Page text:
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I’m Re-Back

July 29th, 2013 - 12:59 pm

A couple months ago one of the main power lines coming into the house shorted out. Figuring out what was wrong was the darnedest thing, because some lights worked, some didn’t. Some outlets worked, some didn’t. Some appliances worked, some didn’t. Sometimes a mess of things all in one room. Turns out, it depends on which line things connect to.

The same thing happened Thursday, literally minutes before I was supposed to leave on my camping trip. Melissa said she’d handle it, and that I should pack up the kids and go.

What I did notice this time — and it took seconds to figure out for the second go-around — was that it was all different this time around. The other low-power line had blown. So our electrician came out to find the break, and it turned out to have been the place they’d “fixed” the last time. The first guy had somehow managed to nick the new line as he was installing it, then the rains came and shorted it right back out.

The new guy sealed the heck out of the line. I also noticed how much faster the job gets done, when it’s done on their dime instead of mine.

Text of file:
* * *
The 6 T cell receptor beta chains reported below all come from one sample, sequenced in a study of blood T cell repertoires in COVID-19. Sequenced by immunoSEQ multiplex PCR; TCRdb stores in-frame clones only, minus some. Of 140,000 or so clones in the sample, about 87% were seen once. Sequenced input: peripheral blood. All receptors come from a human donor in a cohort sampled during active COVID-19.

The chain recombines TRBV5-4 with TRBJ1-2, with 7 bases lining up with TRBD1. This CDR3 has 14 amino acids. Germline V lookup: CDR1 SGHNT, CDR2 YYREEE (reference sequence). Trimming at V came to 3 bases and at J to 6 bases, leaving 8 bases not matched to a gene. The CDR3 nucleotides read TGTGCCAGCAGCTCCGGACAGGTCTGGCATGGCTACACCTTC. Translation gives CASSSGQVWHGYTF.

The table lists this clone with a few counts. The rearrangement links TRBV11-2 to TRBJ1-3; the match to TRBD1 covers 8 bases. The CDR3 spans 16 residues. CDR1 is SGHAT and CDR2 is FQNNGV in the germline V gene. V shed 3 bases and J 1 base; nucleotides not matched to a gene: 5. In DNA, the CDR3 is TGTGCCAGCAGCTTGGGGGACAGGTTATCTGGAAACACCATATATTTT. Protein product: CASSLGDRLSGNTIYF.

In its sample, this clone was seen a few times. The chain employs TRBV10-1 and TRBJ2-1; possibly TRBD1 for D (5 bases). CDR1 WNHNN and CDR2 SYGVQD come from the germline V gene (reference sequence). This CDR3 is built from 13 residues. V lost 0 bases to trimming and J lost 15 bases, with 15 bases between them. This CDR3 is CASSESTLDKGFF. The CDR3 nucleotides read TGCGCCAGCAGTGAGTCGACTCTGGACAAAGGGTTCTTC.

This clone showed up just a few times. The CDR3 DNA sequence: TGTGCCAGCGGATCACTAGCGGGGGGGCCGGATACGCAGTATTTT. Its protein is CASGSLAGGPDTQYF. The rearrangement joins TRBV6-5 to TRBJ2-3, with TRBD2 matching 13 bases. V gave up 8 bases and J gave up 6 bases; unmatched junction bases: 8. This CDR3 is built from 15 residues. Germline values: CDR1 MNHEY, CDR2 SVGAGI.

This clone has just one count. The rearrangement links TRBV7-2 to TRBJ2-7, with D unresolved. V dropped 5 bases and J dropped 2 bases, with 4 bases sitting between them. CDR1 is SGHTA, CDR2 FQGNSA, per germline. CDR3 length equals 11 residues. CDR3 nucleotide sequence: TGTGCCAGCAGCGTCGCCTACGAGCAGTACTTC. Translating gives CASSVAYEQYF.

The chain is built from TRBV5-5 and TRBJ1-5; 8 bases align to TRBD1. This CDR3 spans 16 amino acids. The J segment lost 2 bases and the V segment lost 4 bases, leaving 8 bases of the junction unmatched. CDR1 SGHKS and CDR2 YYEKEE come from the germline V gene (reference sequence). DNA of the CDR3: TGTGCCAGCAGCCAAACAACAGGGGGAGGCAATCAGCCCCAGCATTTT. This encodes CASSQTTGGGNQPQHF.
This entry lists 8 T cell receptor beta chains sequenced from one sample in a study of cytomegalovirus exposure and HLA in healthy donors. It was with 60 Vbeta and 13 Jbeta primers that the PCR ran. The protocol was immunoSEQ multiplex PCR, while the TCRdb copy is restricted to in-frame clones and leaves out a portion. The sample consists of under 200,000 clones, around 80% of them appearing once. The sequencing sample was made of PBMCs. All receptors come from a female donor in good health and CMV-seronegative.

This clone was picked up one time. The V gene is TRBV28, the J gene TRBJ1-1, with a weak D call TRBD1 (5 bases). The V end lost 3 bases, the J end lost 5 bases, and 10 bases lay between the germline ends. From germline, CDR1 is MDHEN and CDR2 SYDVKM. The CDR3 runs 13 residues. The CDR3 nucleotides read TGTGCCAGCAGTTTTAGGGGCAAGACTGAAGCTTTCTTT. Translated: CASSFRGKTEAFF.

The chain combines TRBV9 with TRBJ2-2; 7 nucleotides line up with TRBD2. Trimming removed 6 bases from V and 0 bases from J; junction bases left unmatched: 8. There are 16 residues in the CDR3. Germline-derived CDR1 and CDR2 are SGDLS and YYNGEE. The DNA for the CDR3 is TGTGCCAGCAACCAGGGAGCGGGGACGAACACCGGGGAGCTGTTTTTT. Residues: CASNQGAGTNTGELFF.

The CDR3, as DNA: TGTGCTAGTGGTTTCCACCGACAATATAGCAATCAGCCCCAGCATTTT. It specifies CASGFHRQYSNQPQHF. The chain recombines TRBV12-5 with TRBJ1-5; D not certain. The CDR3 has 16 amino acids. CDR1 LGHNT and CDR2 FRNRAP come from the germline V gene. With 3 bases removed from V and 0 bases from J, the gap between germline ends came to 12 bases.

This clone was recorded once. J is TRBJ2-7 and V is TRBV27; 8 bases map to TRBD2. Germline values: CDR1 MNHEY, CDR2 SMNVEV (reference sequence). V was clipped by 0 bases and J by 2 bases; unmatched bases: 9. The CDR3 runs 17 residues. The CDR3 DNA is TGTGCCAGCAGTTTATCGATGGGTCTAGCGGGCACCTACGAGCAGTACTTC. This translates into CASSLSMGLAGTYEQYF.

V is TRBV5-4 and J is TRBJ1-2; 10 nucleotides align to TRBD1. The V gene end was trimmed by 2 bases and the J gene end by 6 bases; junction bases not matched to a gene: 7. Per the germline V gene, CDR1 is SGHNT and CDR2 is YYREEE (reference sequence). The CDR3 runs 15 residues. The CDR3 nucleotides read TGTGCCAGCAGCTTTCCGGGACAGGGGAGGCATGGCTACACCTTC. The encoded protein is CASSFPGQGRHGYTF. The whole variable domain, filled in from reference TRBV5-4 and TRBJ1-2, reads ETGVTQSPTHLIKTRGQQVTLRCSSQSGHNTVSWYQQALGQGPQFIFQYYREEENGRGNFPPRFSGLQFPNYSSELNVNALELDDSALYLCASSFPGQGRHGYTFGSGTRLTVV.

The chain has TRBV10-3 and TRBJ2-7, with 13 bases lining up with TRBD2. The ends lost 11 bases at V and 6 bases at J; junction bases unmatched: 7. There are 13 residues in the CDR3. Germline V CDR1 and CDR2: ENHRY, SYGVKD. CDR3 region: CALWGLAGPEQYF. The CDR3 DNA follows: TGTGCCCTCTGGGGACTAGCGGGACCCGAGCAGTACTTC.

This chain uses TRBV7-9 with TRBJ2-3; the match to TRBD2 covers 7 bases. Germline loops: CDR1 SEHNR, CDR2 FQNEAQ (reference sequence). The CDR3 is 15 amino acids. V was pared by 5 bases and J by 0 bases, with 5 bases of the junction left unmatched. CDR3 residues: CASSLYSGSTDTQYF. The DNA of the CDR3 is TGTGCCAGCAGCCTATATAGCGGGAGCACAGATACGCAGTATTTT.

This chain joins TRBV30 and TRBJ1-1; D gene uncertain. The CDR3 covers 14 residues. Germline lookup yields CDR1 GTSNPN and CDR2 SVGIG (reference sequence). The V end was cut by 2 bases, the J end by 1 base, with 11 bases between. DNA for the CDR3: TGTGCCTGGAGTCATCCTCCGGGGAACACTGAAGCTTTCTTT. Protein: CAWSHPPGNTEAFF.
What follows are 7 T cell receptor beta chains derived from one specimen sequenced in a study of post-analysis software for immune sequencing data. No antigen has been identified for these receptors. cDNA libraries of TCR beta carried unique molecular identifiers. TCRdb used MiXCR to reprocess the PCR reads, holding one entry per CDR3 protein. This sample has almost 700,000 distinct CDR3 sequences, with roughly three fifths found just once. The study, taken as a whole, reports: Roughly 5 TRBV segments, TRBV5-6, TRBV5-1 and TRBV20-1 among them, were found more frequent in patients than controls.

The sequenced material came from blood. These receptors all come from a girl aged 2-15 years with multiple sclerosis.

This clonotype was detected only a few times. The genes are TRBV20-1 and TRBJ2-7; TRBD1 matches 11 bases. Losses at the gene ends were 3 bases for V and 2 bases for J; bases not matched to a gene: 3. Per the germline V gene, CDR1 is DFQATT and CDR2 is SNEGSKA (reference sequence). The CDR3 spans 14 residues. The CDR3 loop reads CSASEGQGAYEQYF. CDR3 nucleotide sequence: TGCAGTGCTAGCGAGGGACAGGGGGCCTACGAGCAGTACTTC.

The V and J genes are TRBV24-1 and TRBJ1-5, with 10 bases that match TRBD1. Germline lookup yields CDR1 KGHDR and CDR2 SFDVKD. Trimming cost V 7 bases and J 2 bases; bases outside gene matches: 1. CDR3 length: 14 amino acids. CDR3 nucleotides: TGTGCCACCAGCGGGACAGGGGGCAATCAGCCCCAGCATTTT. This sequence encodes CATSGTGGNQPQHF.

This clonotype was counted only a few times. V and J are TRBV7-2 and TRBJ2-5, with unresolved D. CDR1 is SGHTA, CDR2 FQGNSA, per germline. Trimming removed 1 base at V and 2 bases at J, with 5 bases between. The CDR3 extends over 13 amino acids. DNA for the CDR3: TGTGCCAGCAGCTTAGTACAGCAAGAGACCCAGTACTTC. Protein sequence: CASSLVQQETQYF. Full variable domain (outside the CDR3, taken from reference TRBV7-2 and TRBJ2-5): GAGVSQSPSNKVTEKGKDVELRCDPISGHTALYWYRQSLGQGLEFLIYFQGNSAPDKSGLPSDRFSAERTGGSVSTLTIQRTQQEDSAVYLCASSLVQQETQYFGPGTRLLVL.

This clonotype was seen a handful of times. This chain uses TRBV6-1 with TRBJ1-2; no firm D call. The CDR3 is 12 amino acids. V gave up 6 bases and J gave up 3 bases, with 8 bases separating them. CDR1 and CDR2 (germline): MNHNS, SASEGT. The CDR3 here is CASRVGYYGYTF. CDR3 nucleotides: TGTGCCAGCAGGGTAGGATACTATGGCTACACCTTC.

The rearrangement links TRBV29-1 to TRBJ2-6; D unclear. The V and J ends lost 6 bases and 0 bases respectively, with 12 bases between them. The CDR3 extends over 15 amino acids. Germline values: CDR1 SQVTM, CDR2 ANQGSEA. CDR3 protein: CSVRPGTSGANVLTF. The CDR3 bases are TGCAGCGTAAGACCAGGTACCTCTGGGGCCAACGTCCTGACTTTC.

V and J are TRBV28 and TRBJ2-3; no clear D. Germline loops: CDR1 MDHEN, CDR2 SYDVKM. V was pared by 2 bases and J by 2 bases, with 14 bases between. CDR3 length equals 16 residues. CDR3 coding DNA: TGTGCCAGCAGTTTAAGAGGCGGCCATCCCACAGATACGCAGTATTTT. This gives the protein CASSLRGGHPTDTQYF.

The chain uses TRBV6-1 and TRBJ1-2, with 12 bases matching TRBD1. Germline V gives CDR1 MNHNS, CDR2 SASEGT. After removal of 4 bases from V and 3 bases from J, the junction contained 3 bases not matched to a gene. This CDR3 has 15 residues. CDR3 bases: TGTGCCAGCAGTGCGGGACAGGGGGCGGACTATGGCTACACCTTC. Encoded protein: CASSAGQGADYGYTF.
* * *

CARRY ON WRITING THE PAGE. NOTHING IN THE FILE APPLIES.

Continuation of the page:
What didn’t happen in a timely manner was telling me that they’d be shutting off the power.


There I was in the middle of writing up something for The Tatler, when the lights went off and the UPS battery started beeping. My alternate internet connection — my iPad — I’d literally just plugged in to charge at all of 6% power.

So I was off the air until things got fixed. Which they are. And just in time for my Trifecta conference call.

I’ll be re-re-back after that.

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I worked my way up from being a trash collector and panel cutter for my fathers construction business to an assistant project manager of developments before the housing bubble collapsed.

We did our damndest to avoid callbacks for anything that was our fault. As in, We made sure everything was done right. In a development where on a unit we put on siding had a loose panel? We fixed it before anyone else noticed. We walked through our units during the rain to ensure no leaks. If there was something that was A) Our unit and B) Possibly our fault, we were there often within an hour. Simply good marketing and reputation.

By the time I went to the developer side (basically because of the above work ethic), literally 99 percent of our crews service calls were billable to someone else (landscapers whacking panels, a different crews unit, or simply bad architecture causing problems).

Best part was telling a sub-contractor (who was reluctant to do a service call on his work) was "No worries, I figured you were real busy so I started to prep crew B, We'll send you the bill." Man suddenly, look at all this free time Crew A had! lol.
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